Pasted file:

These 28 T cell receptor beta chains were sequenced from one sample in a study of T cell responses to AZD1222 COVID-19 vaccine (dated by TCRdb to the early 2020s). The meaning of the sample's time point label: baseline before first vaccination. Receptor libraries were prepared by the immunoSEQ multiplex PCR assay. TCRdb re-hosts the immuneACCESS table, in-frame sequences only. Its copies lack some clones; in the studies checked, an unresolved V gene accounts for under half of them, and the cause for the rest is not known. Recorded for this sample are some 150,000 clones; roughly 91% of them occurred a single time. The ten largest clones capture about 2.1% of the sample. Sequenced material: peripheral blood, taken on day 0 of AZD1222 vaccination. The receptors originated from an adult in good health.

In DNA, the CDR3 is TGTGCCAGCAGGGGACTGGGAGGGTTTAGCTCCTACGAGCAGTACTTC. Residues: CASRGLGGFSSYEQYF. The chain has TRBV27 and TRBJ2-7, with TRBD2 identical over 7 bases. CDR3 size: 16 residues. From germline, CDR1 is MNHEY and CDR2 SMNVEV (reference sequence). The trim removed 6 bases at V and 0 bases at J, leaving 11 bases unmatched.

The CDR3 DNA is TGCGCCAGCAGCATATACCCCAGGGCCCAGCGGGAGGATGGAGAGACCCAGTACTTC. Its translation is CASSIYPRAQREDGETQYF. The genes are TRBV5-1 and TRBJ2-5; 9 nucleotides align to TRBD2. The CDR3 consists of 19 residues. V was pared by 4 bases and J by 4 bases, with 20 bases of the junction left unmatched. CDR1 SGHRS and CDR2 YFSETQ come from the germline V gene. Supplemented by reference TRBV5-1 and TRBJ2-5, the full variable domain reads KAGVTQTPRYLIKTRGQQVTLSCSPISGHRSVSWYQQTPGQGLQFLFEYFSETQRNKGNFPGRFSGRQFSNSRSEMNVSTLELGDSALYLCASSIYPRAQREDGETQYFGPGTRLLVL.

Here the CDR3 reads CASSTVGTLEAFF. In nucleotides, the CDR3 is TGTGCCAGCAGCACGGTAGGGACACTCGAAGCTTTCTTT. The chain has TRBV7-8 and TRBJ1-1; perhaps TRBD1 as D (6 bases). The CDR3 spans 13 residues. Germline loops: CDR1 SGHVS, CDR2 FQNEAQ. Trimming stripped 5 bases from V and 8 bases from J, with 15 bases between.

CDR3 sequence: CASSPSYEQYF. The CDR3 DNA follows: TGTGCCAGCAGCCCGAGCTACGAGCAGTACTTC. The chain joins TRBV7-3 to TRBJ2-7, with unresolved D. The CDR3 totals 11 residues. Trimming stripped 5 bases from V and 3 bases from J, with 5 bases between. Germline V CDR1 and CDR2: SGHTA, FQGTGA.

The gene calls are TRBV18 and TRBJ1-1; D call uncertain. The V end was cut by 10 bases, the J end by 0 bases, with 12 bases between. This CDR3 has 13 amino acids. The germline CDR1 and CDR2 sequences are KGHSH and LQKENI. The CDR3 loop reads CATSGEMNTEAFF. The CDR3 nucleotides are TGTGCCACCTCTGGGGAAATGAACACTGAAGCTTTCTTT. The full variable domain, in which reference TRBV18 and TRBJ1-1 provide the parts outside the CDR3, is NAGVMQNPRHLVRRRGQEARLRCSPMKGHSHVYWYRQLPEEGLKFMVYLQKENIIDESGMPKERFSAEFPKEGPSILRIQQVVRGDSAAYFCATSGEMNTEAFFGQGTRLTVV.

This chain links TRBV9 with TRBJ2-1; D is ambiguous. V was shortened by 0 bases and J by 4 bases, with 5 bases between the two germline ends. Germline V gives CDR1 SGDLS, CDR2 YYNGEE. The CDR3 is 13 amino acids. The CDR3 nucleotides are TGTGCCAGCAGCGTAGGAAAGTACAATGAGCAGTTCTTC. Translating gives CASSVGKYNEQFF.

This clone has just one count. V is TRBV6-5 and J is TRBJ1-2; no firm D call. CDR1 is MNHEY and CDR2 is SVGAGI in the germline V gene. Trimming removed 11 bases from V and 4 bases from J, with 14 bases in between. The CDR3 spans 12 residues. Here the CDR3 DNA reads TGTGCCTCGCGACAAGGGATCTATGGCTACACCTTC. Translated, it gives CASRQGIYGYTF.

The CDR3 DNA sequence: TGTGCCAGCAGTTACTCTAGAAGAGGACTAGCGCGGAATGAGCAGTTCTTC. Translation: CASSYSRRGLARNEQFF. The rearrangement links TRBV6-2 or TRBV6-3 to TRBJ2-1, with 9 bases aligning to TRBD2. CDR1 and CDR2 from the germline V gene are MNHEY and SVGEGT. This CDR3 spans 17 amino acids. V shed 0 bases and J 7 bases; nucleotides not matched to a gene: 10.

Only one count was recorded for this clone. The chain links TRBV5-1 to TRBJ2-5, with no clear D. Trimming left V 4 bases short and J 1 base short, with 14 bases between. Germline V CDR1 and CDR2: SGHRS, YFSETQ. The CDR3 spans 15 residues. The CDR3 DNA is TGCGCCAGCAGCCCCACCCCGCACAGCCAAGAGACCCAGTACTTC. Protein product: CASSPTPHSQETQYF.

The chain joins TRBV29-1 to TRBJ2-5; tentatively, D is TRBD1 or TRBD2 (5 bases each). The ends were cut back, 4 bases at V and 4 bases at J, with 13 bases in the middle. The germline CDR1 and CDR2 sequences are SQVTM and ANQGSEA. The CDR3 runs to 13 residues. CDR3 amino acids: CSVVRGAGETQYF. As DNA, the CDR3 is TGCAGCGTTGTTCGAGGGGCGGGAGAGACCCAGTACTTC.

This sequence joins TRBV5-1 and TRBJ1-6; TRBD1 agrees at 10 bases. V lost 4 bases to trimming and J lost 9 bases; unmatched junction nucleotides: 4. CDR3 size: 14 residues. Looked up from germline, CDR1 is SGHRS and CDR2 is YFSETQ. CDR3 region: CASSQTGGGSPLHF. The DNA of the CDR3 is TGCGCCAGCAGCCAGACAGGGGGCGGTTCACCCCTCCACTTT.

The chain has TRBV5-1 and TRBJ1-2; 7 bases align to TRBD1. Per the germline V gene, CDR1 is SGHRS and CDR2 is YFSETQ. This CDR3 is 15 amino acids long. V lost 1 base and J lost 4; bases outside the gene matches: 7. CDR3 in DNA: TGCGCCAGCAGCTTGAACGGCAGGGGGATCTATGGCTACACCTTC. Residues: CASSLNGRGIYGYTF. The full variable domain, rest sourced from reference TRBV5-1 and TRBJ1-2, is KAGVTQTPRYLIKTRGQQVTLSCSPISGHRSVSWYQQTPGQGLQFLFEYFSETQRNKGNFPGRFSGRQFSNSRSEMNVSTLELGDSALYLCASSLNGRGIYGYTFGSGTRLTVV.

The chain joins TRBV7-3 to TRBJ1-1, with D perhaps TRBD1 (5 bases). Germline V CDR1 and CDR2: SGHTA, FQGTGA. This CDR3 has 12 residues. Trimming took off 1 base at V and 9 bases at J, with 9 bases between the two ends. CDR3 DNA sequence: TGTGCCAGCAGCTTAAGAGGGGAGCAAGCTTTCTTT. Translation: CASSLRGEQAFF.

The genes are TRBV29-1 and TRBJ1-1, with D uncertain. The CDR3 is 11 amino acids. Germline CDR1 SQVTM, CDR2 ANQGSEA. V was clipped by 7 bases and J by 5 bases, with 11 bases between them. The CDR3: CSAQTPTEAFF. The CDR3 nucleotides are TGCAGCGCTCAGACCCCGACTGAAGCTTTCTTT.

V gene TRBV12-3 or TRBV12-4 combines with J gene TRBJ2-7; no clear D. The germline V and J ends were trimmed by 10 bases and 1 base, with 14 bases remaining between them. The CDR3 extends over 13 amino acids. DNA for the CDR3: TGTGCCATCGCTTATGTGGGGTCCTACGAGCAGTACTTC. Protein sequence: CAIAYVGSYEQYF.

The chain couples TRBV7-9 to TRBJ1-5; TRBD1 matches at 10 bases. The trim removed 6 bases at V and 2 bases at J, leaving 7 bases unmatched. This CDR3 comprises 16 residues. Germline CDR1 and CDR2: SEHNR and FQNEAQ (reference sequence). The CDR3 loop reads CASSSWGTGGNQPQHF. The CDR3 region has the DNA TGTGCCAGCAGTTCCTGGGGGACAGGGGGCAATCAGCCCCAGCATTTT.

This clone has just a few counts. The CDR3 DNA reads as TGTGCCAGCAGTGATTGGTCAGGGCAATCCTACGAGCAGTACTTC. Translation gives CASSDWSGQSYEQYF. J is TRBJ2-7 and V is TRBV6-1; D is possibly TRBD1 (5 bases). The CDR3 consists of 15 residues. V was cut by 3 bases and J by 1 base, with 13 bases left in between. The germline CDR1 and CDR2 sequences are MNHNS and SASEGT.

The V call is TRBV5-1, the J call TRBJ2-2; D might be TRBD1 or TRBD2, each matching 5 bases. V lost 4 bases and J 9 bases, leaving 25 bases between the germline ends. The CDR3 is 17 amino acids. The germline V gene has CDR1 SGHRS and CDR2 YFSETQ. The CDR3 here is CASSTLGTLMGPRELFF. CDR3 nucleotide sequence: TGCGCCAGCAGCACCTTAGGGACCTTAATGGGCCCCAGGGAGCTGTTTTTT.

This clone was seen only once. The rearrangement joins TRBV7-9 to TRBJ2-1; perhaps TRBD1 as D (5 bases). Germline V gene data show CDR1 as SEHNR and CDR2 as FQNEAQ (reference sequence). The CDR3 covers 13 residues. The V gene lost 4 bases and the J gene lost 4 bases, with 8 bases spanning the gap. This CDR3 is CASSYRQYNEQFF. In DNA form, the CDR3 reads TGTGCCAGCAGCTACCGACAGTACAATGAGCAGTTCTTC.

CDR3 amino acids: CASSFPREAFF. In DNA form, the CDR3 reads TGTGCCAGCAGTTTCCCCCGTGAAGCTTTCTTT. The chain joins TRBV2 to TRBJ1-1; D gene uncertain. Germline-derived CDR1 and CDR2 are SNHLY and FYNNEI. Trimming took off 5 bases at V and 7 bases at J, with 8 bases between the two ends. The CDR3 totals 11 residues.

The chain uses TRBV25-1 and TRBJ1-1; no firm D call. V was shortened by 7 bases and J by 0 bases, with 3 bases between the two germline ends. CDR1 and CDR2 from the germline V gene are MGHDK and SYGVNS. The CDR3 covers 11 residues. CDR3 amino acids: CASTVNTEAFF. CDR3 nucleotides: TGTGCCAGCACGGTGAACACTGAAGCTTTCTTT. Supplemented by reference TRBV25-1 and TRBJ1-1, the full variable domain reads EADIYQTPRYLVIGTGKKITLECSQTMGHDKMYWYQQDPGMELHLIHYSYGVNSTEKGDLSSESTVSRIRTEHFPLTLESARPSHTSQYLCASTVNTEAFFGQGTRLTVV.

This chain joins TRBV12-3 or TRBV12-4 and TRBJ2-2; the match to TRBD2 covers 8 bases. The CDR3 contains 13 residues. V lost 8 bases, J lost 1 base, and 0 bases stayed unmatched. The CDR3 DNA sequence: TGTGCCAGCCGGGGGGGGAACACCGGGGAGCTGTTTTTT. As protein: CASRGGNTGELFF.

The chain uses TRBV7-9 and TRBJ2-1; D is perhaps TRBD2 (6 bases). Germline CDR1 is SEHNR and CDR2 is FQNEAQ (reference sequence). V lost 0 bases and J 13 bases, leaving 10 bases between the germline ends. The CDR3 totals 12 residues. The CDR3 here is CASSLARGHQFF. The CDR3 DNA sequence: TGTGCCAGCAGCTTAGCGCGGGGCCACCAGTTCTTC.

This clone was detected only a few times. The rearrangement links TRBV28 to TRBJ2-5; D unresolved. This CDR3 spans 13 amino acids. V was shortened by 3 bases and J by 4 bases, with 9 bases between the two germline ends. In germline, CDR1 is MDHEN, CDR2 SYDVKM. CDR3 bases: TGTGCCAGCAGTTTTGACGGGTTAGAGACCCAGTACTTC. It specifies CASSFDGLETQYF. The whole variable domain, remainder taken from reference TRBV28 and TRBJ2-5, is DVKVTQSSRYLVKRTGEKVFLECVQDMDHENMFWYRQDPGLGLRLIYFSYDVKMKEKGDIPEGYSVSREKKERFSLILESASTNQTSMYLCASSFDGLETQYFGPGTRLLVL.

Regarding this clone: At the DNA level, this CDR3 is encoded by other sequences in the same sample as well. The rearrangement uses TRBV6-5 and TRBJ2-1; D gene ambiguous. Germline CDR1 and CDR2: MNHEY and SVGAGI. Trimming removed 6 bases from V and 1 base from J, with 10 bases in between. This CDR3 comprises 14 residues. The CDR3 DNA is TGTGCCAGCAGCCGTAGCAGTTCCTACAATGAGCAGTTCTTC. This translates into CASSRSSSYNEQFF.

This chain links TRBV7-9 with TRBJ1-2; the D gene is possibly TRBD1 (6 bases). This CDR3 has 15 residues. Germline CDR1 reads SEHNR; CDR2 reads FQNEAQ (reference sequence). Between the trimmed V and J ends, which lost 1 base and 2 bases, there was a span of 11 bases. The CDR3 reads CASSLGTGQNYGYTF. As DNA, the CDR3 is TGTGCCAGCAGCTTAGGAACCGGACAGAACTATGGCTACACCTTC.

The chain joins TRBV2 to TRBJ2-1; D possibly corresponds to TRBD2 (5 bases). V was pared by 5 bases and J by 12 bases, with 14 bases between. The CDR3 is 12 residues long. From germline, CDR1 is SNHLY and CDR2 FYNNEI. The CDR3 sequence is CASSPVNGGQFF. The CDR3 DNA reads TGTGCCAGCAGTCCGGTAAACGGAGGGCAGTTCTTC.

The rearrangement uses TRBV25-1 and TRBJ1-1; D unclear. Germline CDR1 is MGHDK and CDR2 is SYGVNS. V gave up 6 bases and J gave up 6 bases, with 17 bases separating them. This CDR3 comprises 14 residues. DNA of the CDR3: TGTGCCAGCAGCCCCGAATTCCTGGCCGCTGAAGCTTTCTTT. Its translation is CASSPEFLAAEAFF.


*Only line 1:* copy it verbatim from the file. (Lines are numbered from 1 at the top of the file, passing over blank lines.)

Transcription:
These 28 T cell receptor beta chains were sequenced from one sample in a study of T cell responses to AZD1222 COVID-19 vaccine (dated by TCRdb to the early 2020s). The meaning of the sample's time point label: baseline before first vaccination. Receptor libraries were prepared by the immunoSEQ multiplex PCR assay. TCRdb re-hosts the immuneACCESS table, in-frame sequences only. Its copies lack some clones; in the studies checked, an unresolved V gene accounts for under half of them, and the cause for the rest is not known. Recorded for this sample are some 150,000 clones; roughly 91% of them occurred a single time. The ten largest clones capture about 2.1% of the sample. Sequenced material: peripheral blood, taken on day 0 of AZD1222 vaccination. The receptors originated from an adult in good health.